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Frankie68

How does MessageBox(...) store the stack/context?

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Alright, this all might seem a bit theoretical, but at the end, I will give a good reason to think about this. First something small about the typical windows-system way of emptying the message queue and transforming them into events. It's not that I consider myself such a great teacher, but letting me explain might point out some things I have missed. Here it goes: There are two threads of interest here: 1. The OS thread that reads out the mouse position, renders the mouse on the screen en fills the message queue of my window with messages. This can (and will be most likely) be implemented using interrupts, but seeing it as a thread makes it a bit more simple. 2. My process, checking the message queue continuously for some user activity. When there is a message, it sometimes needs some action: when the user clicked on a button, it will read the WM_COMMAND, find the function that is defined as the OnClick-handler and execute that code. When the code is executed, it returns to the the main procedure (the message queue checking code) and checks for new messages. This is more of less the system as I understand it, and I feel I am not far from the truth, but again: if I am wrong, please correct me. Now, my problem: what happens if the OnClick-code contains a call to `MessageBox(...)'? The function will be called, it will call the routine, which will display the MODAL dialog, and it will wait until the user clicks OK. My process (the second thread) is blocked, until the messagebox closed. The OS thread (number 1) still can add new messages to my queue, but they will have to wait until the OnClick function returns. Or will they? As it turns out, it doesn't work this way. To test it (and to let you experience it), I did the following: 1. Using VC, I created a new dialog based MFC project (as simple as possible, we don't need much) 2. I created a button 3. The onclick of the button contains the following code: SetTimer(1000, 1000, NULL); 4. I created an OnTimer event for the window containing this code: CString sOutput; m_iTestInt++; sOutput.Format("%d", m_iTestInt); AfxMessageBox(sOutput); m_iTestInt--; CDialog::OnTimer(nIDEvent); 5. The Dlg-class also needs an int named "m_iTestInt" and I set it to 0 in the ctor 6. I started the app and clicked on the button. I expected to see one messagebox (after about a second) and then the application should be blocked until I pressed its OK button. Then there would be directly an other message box. They all would show the value "1". This didn't happen. What did happen was this: a messagebox appeared showing "1", a second later one that showed "2", second later "3", etc... When I closed one, the next one showed a value one lower than its order (for example: 4 instead of 5). This is hard to explain using my view of the world of the two threads. One explanation might be that there is a thread started for every WM_TIMER message. Seems OK (yet a bit like resources spoiling), but by adding "Sleep(2000)" to the OnTimer, we see that the entire application gets locked for 2 seconds, not just a single thread (in that case the messageboxes would continue uninterrupted). Maybe it exits MessageBox directly? It only shows the dialog and ignores all input to other windows? This seems to make sense, except for one thing: the "m_iTestInt--;". If the system worked like this, the messageboxes all would display the same number ("1"). My hunch is that the stack gets stored somewhere and restored when the user clicks OK (when the modal dialog box is closed). This explains the displayed value and als the behaviour of the Sleep(2000). But I have no idea how this should be implemented. I really, really would like your input on this, I have been thinking about it for a while now and I would really like to find out how this is done. Now, as I promised, my reason: not only is this interesting behaviour, it can also be useful in some fields. I am creating a GUI using OpenGL, and I want to draw the entire Gui every frame (that way the rest of the game can move on, without wainting for the user input). But I also want everything to be in one thread (game logic+GUI+mouse/keyboard handling), so implementing modal dialogs is kind of tricky. I am currently doing it by returning a value to the class that called the ShowModal method. So the calling function needs to leave the class in a coherent way, and the class needs to process the user input (he clicked OK, entered a single value, or whatever), in a special function for all GUI returned actions. A typical example of something that is very simple in MFC and hard in my GUI is this: 1. Ask for connection info to the server (its IP, connection type), user clicks ok 2. Check the IP to find out that he entered an invalid value. 3. Show a messagebox and keep the original window open (with the values). In my case, I need to define a value IPNOTCORRECT_OK that is returned to the GUI handling function and implement the rest of the code in that function (or a function that is being called by the GUI function). The MFC way is way simpler, obviously. Thanx for reading and I hope you can help me with this... :)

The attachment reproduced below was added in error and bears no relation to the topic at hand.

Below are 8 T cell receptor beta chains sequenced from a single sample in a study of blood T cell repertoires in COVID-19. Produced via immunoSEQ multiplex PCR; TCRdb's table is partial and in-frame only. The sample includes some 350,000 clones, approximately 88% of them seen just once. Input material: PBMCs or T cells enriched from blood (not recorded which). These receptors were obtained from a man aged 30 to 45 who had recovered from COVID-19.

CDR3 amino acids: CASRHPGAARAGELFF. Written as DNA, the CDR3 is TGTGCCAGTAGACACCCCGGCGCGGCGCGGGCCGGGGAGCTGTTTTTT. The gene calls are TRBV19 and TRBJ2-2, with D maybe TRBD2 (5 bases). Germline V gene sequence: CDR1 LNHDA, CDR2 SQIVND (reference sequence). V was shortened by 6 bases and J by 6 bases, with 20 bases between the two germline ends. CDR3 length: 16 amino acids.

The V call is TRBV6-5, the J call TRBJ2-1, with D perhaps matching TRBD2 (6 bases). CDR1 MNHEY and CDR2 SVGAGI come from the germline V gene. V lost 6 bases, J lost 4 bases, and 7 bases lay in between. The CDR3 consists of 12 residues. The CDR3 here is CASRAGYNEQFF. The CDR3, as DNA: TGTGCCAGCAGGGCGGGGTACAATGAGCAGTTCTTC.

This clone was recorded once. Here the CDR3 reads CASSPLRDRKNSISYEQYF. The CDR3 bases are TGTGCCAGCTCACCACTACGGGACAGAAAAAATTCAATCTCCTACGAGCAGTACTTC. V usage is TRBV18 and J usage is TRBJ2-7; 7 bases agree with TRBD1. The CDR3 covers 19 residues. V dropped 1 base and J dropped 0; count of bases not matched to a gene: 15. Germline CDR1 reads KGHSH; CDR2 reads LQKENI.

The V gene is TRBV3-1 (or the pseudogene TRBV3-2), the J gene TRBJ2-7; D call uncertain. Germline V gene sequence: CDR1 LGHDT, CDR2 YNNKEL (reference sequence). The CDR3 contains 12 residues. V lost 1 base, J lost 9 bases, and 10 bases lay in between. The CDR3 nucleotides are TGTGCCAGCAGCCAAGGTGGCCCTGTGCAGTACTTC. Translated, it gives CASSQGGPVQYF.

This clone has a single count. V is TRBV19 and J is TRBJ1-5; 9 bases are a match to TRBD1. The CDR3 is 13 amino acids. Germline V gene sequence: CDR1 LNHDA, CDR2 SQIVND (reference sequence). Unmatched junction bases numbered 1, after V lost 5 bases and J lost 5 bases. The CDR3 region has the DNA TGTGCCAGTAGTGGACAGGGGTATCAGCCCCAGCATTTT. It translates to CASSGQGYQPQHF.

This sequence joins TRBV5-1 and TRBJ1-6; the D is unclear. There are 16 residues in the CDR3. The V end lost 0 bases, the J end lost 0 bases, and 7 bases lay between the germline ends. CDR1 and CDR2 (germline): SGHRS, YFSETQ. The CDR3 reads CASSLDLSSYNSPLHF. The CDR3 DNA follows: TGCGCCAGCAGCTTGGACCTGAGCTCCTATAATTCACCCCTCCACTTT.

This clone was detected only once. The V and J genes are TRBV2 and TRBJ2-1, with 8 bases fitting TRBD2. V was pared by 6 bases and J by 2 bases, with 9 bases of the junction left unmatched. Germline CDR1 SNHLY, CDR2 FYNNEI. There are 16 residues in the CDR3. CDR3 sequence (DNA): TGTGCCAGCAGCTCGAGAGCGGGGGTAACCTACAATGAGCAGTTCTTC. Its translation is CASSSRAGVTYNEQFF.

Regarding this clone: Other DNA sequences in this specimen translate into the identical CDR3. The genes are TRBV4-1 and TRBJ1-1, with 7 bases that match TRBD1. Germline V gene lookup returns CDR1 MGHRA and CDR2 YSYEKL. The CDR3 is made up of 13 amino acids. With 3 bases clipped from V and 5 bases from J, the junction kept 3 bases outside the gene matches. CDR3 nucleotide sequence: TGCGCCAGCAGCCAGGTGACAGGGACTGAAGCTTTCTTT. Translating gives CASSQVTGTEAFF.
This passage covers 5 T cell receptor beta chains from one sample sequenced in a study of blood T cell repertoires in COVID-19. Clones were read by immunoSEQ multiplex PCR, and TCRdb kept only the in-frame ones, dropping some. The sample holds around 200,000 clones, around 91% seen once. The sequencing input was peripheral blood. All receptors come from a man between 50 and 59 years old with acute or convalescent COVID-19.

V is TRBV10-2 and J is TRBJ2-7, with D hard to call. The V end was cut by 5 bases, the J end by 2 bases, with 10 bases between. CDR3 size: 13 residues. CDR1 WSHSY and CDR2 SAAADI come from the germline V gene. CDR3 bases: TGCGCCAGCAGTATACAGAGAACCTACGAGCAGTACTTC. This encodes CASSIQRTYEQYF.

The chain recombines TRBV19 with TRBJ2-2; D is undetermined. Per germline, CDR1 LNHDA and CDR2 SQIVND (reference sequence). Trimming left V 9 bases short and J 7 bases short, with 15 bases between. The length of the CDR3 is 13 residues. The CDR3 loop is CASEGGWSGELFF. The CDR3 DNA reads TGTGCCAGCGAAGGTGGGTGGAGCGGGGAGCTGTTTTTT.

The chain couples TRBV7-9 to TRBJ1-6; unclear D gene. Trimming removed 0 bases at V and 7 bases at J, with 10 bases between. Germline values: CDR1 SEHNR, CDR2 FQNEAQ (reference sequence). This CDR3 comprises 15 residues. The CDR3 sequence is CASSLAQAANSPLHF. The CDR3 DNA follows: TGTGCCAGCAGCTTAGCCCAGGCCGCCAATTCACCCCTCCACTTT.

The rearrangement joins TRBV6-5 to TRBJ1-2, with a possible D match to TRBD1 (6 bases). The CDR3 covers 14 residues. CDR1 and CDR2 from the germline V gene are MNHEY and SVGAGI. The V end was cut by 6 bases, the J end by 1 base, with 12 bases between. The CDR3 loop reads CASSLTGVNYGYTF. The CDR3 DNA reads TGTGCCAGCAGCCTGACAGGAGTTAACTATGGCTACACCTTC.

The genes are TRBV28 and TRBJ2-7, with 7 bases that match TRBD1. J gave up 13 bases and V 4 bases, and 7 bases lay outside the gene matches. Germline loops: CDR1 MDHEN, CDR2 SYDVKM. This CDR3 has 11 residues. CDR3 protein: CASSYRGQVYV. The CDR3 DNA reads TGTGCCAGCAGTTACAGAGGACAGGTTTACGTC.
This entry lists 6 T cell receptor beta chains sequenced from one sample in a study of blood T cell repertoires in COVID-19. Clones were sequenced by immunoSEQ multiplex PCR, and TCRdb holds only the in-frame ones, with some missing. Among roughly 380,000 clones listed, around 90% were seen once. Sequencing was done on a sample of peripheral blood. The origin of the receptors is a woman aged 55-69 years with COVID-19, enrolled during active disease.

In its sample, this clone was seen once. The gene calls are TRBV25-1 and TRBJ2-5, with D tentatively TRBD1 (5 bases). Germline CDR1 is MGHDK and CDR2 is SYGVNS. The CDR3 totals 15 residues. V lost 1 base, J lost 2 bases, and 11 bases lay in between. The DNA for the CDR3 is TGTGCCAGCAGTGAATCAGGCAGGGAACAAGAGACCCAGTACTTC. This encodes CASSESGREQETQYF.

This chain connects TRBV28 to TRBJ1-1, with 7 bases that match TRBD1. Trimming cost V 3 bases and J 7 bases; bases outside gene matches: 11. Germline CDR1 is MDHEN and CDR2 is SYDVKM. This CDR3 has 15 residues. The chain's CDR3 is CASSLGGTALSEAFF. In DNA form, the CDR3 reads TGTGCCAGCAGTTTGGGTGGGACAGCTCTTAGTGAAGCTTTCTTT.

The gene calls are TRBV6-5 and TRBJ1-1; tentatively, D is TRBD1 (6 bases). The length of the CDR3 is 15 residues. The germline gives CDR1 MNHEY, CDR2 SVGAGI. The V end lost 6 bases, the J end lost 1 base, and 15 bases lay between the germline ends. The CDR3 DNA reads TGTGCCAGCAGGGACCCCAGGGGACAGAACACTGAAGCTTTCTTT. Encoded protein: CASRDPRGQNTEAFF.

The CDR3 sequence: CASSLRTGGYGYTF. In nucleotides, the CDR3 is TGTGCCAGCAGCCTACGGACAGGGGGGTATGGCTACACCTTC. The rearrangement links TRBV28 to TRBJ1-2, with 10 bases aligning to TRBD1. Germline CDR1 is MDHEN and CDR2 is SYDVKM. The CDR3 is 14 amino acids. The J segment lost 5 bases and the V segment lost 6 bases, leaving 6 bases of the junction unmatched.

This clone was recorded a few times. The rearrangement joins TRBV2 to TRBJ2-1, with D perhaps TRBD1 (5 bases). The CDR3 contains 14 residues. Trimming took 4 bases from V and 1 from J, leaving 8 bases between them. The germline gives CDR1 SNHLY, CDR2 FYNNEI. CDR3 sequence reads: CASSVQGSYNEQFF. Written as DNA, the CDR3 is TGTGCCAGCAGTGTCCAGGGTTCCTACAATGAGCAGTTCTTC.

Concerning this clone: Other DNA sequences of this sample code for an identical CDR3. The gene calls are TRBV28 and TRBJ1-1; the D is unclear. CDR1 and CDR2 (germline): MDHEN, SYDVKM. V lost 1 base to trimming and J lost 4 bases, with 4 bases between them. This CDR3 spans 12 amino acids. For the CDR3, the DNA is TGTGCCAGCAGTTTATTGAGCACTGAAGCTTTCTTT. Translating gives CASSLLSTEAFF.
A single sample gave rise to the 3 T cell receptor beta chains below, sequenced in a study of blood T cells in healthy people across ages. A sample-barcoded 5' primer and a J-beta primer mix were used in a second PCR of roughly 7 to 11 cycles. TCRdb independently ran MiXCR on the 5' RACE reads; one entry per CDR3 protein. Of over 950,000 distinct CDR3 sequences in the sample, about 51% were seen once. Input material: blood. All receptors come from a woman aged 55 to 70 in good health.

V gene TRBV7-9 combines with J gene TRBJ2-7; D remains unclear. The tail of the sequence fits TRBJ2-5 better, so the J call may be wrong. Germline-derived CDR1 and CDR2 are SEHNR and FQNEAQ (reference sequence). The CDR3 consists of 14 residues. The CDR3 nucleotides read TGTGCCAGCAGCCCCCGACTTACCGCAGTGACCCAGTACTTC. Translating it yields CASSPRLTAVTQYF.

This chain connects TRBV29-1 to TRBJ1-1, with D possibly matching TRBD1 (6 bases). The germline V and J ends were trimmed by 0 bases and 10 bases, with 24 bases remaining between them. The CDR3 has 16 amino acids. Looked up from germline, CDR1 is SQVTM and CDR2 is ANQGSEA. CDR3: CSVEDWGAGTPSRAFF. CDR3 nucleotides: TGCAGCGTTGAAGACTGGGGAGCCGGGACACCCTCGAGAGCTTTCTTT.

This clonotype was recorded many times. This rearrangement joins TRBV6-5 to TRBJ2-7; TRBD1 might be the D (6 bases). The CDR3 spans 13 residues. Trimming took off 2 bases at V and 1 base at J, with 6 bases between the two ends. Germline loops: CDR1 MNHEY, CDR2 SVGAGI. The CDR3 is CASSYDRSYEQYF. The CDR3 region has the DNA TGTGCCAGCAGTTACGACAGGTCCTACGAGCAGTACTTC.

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It was my understanding that all messageboxes are on teh same thread adn therefor the same stack as the thread that creates them. ie if they are modal it will spin in the modal loop but stil have the calling code upto the dialog box on the stack, not removed somewhere as you put.

YOu can always break into a debugger at the dialog box to read the call stack. I think your making seem harder than it is.

CHeers
Chris

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Guest Anonymous Poster
There aren't any threads being created for the timer. MessageBox internally creates its own message loop, suspending your main app loop. If an HWND is passed to MessageBox, it'll suspend input to that window so WM_TIMER won't get through while the message box is displayed. If NULL is passed for the HWND, MessageBox behaves identical to your main app loop -- it doesn't know what window to filter out. AfxMessageBox tries to find the main window's HWND to pass to MessageBox but I'm guessing this is failing for a dialog-based app. Stick a breakpoint in OnTimer and you're likely to see the following call stack after a few iterations:

... repeat 6-9 ...
9 OnTimer
8 MsgBoxWndProc
7 MessageBox
6 AfxMessageBox
5 OnTimer
4 MsgBoxWndProc
3 MessageBox
2 AfxMessageBox
1 OnClick

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you're both right, if I just had spend some more time on running the app and checking the stack... ;) Anyways, thanks :)